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[buh-leen] /bəˈlin/
whalebone (def 1).
Origin of baleen
1275-1325; Middle English balene (< Anglo-French baleine, beleine) < Latin bal(l)ēna, variant of bal(l)aena whale < an unidentified language, also the source of Greek phál(l)aina whale; replacing Middle English balayn < Middle French balaine whale(bone) < Latin, as above Unabridged
Based on the Random House Dictionary, © Random House, Inc. 2015.
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Examples from the web for baleen
  • Blue whales are the largest baleen whale species--in fact they are the largest animal in the world.
  • Pulsing sounds made by technology used to monitor fish stocks may affect how baleen whales communicate, even at great distances.
  • baleen whales: rorquals, grey whales, right whales and their relatives.
  • Explain that humpbacks are baleen whales, which means they don't have teeth.
  • The largest animal ever to have lived, the blue whale is a marvel of bone and blubber, blowhole and baleen-in immense proportions.
  • Link to the page on baleen whales and read the section on humpbacks.
  • Humpback whales, along with all other baleen whales, have a paired blowhole atop their heads.
  • The right whale is a baleen whale, meaning it has not teeth, but uses baleen plates to strain its prey.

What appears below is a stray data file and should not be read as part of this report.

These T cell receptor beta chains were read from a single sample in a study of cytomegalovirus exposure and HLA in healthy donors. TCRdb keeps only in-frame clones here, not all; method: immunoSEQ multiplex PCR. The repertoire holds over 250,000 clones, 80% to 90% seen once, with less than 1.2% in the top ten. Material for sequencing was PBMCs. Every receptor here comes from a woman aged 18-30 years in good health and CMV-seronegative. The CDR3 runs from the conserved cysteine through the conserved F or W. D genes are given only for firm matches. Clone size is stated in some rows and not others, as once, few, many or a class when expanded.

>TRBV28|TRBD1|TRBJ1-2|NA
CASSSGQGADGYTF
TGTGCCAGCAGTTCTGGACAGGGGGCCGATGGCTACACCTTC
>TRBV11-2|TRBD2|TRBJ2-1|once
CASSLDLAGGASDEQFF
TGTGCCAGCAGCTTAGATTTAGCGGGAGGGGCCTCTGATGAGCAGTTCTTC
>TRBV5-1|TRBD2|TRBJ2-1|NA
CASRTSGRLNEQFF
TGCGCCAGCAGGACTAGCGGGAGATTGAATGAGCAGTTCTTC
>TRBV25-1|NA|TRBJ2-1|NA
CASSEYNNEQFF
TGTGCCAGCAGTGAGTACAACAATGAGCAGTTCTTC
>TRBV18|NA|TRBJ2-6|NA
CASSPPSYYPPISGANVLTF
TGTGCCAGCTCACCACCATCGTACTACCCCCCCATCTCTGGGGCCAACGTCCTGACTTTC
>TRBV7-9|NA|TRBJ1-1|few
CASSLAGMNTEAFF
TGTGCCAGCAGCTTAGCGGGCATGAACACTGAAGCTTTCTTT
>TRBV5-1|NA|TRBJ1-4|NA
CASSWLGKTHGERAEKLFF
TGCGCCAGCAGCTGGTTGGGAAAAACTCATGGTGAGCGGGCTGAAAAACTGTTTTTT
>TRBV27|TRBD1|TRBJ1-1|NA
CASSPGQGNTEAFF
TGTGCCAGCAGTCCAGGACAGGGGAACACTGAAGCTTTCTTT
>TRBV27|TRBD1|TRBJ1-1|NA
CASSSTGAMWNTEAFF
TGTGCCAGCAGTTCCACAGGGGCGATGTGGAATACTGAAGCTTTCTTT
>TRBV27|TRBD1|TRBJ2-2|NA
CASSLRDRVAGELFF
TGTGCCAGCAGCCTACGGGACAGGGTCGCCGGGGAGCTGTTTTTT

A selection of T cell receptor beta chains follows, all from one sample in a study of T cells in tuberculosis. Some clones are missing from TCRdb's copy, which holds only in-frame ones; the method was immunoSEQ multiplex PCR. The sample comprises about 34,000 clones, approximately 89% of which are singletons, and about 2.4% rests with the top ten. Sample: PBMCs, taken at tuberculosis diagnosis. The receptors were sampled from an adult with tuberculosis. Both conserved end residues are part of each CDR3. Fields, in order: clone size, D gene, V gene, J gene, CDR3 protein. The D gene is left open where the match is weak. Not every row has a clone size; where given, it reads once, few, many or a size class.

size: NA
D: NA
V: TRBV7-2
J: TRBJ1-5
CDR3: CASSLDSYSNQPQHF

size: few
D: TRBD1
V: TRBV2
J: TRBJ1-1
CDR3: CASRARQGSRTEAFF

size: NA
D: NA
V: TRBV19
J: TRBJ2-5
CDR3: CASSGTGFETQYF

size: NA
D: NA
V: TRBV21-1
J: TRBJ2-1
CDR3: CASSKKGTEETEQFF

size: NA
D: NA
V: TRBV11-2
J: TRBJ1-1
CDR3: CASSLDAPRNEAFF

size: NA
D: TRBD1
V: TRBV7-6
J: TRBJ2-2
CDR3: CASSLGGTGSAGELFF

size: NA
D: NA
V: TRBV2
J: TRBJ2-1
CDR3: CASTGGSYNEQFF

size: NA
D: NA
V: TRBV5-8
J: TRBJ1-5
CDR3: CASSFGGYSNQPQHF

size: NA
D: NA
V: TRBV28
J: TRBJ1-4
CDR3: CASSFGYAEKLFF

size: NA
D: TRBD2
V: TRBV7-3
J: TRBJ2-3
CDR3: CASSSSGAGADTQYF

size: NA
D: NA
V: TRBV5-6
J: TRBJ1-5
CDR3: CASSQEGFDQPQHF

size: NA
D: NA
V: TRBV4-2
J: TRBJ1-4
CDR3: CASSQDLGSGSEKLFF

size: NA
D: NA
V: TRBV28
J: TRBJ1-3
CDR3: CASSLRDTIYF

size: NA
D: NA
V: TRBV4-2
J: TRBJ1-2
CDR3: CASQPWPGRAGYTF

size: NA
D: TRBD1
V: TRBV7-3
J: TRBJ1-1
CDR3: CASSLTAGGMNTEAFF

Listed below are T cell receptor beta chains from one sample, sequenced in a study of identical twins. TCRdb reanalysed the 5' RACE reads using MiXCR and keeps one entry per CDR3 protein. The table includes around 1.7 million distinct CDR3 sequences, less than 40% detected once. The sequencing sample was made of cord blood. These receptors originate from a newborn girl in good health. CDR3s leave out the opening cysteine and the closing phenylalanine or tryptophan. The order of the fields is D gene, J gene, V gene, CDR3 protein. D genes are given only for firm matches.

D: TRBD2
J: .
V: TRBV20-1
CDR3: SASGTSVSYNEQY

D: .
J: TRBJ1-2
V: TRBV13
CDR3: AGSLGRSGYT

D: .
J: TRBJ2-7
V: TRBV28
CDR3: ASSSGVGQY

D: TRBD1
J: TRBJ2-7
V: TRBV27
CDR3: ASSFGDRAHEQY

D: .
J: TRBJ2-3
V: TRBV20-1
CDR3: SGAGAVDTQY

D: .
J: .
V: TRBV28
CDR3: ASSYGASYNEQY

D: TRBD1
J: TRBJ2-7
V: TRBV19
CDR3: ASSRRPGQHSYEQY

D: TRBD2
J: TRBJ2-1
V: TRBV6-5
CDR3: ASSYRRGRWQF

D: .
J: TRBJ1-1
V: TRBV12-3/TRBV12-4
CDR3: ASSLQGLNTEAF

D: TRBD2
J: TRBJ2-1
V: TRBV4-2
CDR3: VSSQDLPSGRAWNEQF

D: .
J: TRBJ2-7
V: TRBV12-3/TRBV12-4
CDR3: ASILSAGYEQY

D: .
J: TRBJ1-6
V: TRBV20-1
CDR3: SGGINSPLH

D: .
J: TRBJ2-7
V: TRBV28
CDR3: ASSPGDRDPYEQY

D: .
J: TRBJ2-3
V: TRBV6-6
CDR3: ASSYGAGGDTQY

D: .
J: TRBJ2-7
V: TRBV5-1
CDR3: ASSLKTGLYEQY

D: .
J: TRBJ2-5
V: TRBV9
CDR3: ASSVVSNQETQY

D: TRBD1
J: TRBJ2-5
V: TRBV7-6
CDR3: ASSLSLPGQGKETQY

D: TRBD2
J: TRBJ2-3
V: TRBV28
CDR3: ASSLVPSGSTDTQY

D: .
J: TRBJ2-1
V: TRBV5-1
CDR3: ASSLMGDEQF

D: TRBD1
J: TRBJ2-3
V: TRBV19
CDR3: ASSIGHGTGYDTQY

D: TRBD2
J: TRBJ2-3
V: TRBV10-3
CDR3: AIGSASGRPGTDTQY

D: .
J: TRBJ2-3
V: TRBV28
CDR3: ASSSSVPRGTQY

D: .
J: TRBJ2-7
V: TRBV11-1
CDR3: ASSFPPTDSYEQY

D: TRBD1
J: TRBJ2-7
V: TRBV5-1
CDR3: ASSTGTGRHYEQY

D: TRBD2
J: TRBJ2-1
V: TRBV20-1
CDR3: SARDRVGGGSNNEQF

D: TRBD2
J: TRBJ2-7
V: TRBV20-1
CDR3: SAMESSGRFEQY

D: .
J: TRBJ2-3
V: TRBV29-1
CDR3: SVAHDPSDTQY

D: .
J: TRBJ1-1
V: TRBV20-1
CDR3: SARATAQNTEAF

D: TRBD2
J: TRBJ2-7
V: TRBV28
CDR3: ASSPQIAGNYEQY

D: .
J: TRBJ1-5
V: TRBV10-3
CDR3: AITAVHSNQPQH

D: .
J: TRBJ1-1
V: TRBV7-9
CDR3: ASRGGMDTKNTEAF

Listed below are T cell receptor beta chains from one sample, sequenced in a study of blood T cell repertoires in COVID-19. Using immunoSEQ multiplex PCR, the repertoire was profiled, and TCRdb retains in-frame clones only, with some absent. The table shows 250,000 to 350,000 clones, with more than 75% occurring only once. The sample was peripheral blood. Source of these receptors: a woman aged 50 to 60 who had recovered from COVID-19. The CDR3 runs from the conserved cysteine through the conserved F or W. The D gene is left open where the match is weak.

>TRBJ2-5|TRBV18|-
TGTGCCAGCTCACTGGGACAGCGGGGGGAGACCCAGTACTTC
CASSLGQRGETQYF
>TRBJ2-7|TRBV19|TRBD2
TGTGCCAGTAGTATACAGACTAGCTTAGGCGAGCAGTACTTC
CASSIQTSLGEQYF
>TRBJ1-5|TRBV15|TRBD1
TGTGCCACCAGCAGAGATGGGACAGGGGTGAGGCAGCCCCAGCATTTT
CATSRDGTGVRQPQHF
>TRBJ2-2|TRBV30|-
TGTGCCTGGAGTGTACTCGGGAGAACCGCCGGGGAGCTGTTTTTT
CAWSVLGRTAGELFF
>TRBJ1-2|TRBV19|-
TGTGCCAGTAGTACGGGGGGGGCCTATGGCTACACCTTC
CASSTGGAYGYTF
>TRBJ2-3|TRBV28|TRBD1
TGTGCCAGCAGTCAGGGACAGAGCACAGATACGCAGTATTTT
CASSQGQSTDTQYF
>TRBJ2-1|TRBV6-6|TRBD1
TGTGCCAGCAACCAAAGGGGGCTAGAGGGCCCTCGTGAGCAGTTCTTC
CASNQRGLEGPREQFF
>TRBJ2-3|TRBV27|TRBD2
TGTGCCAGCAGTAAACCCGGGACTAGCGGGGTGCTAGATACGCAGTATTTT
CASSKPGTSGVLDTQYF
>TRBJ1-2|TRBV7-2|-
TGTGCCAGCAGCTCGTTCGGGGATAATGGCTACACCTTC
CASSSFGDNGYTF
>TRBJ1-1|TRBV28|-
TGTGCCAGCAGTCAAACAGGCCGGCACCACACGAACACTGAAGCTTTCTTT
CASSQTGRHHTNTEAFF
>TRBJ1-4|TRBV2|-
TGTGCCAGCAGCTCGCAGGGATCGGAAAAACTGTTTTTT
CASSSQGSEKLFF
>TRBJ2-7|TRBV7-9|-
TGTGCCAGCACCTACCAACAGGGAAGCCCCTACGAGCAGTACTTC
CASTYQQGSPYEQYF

• Bowhead whales are baleen whales, which means they do not have teeth, but baleen plates instead.
  • As bowheads are baleen whales, they filter their food through their long baleen plates.
British Dictionary definitions for baleen


Word Origin
C14: from Latin bālaena whale; related to Greek phalaina whale
Collins English Dictionary - Complete & Unabridged 2012 Digital Edition
© William Collins Sons & Co. Ltd. 1979, 1986 © HarperCollins
Publishers 1998, 2000, 2003, 2005, 2006, 2007, 2009, 2012
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Word Origin and History for baleen

early 14c., "whalebone," from Old French balaine (12c.) "whale, whalebone," from Latin ballaena, from Greek phallaina "whale" (apparently related to phallos "swollen penis," probably because of a whale's shape), from PIE root *bhel- (2) "to blow, inflate, swell" (see bole). Klein writes that the Greek to Latin transition was "through the medium of the Illyrian language, a fact which explains the transition of Gk. -ph- into Latin -b- (instead of -p-)."

Online Etymology Dictionary, © 2010 Douglas Harper
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baleen in Science
A flexible horny substance hanging in fringed plates from the upper jaw of baleen whales. It is used to strain plankton from seawater when feeding. Also called whalebone.
The American Heritage® Science Dictionary
Copyright © 2002. Published by Houghton Mifflin. All rights reserved.
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